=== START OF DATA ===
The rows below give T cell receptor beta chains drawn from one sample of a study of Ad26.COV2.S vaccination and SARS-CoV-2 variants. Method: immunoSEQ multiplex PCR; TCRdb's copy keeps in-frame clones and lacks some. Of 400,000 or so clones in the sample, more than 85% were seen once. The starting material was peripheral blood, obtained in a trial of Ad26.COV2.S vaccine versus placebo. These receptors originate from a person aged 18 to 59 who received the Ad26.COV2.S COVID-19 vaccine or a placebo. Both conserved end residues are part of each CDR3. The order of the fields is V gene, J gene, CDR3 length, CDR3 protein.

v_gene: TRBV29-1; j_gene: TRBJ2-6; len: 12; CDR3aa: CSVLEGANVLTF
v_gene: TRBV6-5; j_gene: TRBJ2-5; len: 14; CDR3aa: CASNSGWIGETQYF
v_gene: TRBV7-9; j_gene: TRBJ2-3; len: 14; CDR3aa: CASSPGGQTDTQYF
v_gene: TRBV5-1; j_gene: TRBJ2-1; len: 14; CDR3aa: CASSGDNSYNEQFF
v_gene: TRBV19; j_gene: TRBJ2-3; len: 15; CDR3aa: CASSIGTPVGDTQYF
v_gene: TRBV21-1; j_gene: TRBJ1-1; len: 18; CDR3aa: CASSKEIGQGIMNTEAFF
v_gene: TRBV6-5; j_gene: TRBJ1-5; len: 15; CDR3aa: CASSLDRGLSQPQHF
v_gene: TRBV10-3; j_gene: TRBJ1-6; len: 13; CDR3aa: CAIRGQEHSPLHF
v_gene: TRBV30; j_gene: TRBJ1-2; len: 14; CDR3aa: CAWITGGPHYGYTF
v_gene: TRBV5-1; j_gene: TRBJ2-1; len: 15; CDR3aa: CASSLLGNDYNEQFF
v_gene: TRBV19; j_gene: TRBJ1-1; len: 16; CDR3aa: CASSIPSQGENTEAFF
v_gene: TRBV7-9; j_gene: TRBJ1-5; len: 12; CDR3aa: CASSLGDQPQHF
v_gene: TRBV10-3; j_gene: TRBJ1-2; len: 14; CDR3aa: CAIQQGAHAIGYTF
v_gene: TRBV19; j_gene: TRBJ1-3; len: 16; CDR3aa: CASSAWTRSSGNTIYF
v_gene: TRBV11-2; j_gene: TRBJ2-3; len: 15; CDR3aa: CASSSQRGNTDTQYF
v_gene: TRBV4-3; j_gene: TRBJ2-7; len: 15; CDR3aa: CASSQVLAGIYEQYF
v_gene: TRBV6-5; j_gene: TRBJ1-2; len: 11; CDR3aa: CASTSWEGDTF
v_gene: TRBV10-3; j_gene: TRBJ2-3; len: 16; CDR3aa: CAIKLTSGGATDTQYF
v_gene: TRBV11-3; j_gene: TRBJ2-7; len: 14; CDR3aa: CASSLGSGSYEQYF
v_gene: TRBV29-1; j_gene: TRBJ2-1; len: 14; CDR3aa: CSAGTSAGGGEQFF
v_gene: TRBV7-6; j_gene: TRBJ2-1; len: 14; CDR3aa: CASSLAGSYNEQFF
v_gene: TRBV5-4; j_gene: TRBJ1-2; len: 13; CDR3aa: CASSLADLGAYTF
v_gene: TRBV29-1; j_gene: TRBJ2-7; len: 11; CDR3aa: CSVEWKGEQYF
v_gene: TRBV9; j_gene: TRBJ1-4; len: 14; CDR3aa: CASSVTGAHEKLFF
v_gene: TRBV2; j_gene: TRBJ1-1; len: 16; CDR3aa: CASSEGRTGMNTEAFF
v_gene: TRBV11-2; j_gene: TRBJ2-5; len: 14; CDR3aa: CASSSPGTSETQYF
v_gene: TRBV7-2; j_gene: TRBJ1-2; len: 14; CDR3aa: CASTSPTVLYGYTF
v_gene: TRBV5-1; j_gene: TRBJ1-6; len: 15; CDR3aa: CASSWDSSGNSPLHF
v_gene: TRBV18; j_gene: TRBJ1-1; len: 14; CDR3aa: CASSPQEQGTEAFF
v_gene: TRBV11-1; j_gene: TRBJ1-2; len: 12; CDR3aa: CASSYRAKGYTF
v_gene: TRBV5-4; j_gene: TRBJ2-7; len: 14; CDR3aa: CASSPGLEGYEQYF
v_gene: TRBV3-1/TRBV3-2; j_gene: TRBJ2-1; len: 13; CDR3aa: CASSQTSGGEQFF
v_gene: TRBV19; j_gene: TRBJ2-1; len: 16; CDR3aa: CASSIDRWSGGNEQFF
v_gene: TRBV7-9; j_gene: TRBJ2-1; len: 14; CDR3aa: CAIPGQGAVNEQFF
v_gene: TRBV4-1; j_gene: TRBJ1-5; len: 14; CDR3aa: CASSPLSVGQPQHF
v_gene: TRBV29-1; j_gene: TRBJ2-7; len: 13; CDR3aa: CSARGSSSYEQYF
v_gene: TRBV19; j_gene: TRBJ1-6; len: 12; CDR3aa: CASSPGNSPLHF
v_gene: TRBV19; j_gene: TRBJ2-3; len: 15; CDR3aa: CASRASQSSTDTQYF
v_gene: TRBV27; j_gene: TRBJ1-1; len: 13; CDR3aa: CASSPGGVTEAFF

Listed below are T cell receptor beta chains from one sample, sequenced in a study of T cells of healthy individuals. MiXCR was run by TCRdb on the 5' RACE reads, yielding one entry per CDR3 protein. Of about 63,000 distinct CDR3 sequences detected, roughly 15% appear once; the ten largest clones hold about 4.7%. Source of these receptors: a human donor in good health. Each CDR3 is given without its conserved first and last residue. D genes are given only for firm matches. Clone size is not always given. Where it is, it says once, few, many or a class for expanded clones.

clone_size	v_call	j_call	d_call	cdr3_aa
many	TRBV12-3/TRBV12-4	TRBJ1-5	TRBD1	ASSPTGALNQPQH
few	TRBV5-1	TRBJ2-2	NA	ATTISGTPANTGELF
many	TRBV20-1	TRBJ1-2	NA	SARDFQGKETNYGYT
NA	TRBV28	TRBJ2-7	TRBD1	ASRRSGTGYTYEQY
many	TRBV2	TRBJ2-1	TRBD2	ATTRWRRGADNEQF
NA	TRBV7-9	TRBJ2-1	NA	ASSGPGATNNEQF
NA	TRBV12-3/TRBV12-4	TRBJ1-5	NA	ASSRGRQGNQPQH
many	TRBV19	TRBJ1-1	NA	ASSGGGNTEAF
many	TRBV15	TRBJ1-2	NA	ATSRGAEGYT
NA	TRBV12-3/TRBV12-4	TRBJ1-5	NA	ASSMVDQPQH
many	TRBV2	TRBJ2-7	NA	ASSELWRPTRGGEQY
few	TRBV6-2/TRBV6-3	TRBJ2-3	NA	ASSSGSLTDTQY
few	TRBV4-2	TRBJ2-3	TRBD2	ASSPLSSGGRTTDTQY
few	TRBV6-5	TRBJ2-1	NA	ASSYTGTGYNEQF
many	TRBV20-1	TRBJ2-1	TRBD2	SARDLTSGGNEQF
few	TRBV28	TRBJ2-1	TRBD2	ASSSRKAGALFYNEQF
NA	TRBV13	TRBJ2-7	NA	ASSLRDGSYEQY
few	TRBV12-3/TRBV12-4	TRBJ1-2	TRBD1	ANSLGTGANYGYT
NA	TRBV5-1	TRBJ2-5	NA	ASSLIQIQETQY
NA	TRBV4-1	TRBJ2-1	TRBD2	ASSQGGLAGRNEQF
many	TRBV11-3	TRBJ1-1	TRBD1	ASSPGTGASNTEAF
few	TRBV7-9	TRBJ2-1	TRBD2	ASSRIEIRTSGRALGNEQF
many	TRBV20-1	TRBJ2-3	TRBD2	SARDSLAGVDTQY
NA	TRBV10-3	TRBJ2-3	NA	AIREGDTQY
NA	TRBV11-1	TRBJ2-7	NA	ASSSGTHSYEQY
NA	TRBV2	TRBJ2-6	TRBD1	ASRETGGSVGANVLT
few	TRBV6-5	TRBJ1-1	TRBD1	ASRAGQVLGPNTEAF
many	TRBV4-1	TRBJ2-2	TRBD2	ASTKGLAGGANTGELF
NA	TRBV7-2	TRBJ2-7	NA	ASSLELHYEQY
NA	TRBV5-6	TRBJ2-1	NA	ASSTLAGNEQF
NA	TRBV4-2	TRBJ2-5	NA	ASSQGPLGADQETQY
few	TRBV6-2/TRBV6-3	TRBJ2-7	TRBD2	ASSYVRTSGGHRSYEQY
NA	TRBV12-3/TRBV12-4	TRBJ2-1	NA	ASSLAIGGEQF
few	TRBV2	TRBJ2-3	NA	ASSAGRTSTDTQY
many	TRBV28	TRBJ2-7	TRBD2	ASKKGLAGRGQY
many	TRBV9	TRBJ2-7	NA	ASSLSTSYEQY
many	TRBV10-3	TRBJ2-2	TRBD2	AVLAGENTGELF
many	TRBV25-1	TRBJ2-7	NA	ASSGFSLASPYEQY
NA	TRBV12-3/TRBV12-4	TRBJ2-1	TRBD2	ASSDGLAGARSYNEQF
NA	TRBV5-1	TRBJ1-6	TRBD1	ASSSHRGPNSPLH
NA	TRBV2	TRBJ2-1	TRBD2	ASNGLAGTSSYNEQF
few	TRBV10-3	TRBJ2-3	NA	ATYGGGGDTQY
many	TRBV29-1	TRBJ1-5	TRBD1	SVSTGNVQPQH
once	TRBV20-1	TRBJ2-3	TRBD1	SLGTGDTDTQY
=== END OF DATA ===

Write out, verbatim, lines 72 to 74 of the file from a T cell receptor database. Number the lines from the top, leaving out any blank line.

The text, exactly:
NA	TRBV5-6	TRBJ2-1	NA	ASSTLAGNEQF
NA	TRBV4-2	TRBJ2-5	NA	ASSQGPLGADQETQY
few	TRBV6-2/TRBV6-3	TRBJ2-7	TRBD2	ASSYVRTSGGHRSYEQY